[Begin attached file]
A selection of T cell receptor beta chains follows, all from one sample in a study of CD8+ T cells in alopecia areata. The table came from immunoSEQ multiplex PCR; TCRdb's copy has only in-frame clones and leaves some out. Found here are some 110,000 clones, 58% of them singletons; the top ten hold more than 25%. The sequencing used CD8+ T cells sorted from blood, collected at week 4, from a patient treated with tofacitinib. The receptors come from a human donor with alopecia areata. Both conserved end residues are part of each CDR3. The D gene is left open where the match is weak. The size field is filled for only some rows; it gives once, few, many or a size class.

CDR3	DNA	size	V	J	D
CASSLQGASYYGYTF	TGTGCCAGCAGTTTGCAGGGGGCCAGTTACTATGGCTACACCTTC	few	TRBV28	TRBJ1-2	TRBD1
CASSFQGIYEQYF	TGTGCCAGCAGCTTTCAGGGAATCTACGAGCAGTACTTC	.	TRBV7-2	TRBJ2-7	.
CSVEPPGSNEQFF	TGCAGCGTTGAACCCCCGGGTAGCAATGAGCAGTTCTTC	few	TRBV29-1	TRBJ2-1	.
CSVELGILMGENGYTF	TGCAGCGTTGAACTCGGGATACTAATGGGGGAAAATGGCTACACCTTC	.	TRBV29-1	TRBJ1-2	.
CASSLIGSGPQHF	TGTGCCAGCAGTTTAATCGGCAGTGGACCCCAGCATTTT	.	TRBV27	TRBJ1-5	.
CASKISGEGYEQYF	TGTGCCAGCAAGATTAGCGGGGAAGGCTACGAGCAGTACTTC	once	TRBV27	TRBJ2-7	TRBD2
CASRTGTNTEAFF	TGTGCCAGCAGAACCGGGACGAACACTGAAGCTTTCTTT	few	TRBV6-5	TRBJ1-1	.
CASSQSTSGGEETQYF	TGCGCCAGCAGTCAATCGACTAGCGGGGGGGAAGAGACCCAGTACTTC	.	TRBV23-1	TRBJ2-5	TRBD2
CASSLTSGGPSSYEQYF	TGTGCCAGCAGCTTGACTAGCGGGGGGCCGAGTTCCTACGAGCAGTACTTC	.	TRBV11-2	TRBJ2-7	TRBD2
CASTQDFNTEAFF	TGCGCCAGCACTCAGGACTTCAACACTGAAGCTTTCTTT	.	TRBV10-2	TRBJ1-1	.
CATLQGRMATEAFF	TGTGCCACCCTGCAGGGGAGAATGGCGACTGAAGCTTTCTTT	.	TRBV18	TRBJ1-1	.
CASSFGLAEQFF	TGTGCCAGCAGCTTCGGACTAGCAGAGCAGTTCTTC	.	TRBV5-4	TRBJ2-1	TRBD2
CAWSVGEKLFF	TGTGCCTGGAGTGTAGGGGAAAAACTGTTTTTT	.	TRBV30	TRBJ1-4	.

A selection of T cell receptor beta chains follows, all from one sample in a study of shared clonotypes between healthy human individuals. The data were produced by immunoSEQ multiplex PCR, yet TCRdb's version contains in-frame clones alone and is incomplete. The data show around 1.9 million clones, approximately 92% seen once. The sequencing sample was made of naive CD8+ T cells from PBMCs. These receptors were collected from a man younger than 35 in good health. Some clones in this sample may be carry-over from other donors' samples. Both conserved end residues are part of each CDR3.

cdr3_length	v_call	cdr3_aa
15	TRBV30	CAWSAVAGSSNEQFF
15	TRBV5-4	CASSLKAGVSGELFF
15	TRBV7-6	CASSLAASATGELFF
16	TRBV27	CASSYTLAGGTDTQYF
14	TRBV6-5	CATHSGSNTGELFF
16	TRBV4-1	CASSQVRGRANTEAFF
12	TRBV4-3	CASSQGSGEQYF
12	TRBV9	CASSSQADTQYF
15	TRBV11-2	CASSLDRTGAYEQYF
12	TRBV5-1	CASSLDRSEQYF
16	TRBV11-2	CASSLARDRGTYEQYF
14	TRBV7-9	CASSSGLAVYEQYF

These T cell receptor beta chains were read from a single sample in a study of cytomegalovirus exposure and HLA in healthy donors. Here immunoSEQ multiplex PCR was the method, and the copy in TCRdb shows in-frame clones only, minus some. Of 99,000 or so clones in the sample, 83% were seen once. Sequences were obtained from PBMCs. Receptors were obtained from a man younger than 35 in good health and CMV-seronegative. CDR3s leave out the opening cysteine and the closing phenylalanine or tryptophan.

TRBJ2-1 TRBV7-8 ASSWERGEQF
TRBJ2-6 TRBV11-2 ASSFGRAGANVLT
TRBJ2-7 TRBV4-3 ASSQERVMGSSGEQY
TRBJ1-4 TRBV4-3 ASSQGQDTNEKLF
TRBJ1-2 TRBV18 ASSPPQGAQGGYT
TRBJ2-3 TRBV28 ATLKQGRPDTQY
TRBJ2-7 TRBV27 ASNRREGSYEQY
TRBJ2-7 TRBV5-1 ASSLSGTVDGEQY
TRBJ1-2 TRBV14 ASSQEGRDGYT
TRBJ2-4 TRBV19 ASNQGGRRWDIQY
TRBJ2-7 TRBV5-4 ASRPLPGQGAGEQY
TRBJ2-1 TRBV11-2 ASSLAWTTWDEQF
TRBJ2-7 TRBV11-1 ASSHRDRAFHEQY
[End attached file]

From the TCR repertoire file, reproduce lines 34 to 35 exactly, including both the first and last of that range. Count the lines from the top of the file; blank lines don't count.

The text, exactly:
TRBJ1-4 TRBV4-3 ASSQGQDTNEKLF
TRBJ1-2 TRBV18 ASSPPQGAQGGYT